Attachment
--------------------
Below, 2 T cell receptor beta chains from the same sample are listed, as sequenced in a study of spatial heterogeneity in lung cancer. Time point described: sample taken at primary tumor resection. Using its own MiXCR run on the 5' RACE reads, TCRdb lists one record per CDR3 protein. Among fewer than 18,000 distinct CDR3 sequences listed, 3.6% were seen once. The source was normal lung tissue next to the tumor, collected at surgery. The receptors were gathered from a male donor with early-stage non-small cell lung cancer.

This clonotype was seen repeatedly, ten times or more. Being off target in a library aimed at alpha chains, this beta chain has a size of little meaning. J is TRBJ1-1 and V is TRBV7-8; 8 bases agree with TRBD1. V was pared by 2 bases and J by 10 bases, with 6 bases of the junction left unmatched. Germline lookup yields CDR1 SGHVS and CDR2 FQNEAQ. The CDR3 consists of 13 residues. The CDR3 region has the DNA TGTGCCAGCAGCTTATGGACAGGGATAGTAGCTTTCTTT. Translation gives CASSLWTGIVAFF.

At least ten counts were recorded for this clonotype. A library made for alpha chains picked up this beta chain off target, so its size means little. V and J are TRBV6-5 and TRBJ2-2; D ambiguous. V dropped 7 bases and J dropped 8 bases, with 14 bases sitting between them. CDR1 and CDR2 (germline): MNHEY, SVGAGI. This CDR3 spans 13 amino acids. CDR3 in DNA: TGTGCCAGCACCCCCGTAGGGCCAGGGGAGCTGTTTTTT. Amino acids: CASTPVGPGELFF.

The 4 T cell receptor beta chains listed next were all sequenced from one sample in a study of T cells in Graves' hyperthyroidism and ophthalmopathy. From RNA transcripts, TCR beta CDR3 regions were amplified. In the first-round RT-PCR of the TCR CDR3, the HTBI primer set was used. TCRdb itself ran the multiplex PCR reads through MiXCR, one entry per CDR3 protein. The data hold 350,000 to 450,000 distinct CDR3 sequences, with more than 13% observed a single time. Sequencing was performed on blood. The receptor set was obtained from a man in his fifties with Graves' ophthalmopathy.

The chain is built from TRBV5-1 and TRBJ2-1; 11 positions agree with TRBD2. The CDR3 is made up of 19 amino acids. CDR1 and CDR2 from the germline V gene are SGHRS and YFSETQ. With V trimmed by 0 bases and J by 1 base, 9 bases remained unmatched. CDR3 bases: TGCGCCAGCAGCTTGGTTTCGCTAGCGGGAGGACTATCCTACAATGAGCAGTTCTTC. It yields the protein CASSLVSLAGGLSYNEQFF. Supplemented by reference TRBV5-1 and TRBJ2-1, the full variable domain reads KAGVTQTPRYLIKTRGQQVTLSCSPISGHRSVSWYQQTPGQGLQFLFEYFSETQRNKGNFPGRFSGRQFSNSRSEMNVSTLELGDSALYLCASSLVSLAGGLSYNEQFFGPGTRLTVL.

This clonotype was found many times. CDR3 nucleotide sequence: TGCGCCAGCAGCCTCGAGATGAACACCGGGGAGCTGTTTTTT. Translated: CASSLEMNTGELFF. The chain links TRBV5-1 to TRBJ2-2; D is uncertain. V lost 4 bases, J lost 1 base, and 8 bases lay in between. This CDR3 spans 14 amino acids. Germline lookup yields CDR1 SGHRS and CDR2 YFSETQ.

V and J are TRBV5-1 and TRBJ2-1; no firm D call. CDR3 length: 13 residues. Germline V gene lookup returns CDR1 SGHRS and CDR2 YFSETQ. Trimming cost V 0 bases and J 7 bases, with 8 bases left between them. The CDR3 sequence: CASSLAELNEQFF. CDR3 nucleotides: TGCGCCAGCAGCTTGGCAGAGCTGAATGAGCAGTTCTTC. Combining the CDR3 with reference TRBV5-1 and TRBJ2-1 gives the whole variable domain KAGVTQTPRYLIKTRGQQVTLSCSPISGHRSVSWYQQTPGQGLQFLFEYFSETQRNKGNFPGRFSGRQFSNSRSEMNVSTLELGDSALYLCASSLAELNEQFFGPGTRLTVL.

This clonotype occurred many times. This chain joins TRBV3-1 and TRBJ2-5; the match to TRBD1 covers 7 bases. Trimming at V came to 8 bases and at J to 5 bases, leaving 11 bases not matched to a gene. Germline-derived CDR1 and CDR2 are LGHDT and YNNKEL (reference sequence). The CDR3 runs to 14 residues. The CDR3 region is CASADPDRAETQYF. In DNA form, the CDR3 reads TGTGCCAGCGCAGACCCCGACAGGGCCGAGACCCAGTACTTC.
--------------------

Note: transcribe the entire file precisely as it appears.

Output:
Below, 2 T cell receptor beta chains from the same sample are listed, as sequenced in a study of spatial heterogeneity in lung cancer. Time point described: sample taken at primary tumor resection. Using its own MiXCR run on the 5' RACE reads, TCRdb lists one record per CDR3 protein. Among fewer than 18,000 distinct CDR3 sequences listed, 3.6% were seen once. The source was normal lung tissue next to the tumor, collected at surgery. The receptors were gathered from a male donor with early-stage non-small cell lung cancer.

This clonotype was seen repeatedly, ten times or more. Being off target in a library aimed at alpha chains, this beta chain has a size of little meaning. J is TRBJ1-1 and V is TRBV7-8; 8 bases agree with TRBD1. V was pared by 2 bases and J by 10 bases, with 6 bases of the junction left unmatched. Germline lookup yields CDR1 SGHVS and CDR2 FQNEAQ. The CDR3 consists of 13 residues. The CDR3 region has the DNA TGTGCCAGCAGCTTATGGACAGGGATAGTAGCTTTCTTT. Translation gives CASSLWTGIVAFF.

At least ten counts were recorded for this clonotype. A library made for alpha chains picked up this beta chain off target, so its size means little. V and J are TRBV6-5 and TRBJ2-2; D ambiguous. V dropped 7 bases and J dropped 8 bases, with 14 bases sitting between them. CDR1 and CDR2 (germline): MNHEY, SVGAGI. This CDR3 spans 13 amino acids. CDR3 in DNA: TGTGCCAGCACCCCCGTAGGGCCAGGGGAGCTGTTTTTT. Amino acids: CASTPVGPGELFF.

The 4 T cell receptor beta chains listed next were all sequenced from one sample in a study of T cells in Graves' hyperthyroidism and ophthalmopathy. From RNA transcripts, TCR beta CDR3 regions were amplified. In the first-round RT-PCR of the TCR CDR3, the HTBI primer set was used. TCRdb itself ran the multiplex PCR reads through MiXCR, one entry per CDR3 protein. The data hold 350,000 to 450,000 distinct CDR3 sequences, with more than 13% observed a single time. Sequencing was performed on blood. The receptor set was obtained from a man in his fifties with Graves' ophthalmopathy.

The chain is built from TRBV5-1 and TRBJ2-1; 11 positions agree with TRBD2. The CDR3 is made up of 19 amino acids. CDR1 and CDR2 from the germline V gene are SGHRS and YFSETQ. With V trimmed by 0 bases and J by 1 base, 9 bases remained unmatched. CDR3 bases: TGCGCCAGCAGCTTGGTTTCGCTAGCGGGAGGACTATCCTACAATGAGCAGTTCTTC. It yields the protein CASSLVSLAGGLSYNEQFF. Supplemented by reference TRBV5-1 and TRBJ2-1, the full variable domain reads KAGVTQTPRYLIKTRGQQVTLSCSPISGHRSVSWYQQTPGQGLQFLFEYFSETQRNKGNFPGRFSGRQFSNSRSEMNVSTLELGDSALYLCASSLVSLAGGLSYNEQFFGPGTRLTVL.

This clonotype was found many times. CDR3 nucleotide sequence: TGCGCCAGCAGCCTCGAGATGAACACCGGGGAGCTGTTTTTT. Translated: CASSLEMNTGELFF. The chain links TRBV5-1 to TRBJ2-2; D is uncertain. V lost 4 bases, J lost 1 base, and 8 bases lay in between. This CDR3 spans 14 amino acids. Germline lookup yields CDR1 SGHRS and CDR2 YFSETQ.

V and J are TRBV5-1 and TRBJ2-1; no firm D call. CDR3 length: 13 residues. Germline V gene lookup returns CDR1 SGHRS and CDR2 YFSETQ. Trimming cost V 0 bases and J 7 bases, with 8 bases left between them. The CDR3 sequence: CASSLAELNEQFF. CDR3 nucleotides: TGCGCCAGCAGCTTGGCAGAGCTGAATGAGCAGTTCTTC. Combining the CDR3 with reference TRBV5-1 and TRBJ2-1 gives the whole variable domain KAGVTQTPRYLIKTRGQQVTLSCSPISGHRSVSWYQQTPGQGLQFLFEYFSETQRNKGNFPGRFSGRQFSNSRSEMNVSTLELGDSALYLCASSLAELNEQFFGPGTRLTVL.

This clonotype occurred many times. This chain joins TRBV3-1 and TRBJ2-5; the match to TRBD1 covers 7 bases. Trimming at V came to 8 bases and at J to 5 bases, leaving 11 bases not matched to a gene. Germline-derived CDR1 and CDR2 are LGHDT and YNNKEL (reference sequence). The CDR3 runs to 14 residues. The CDR3 region is CASADPDRAETQYF. In DNA form, the CDR3 reads TGTGCCAGCGCAGACCCCGACAGGGCCGAGACCCAGTACTTC.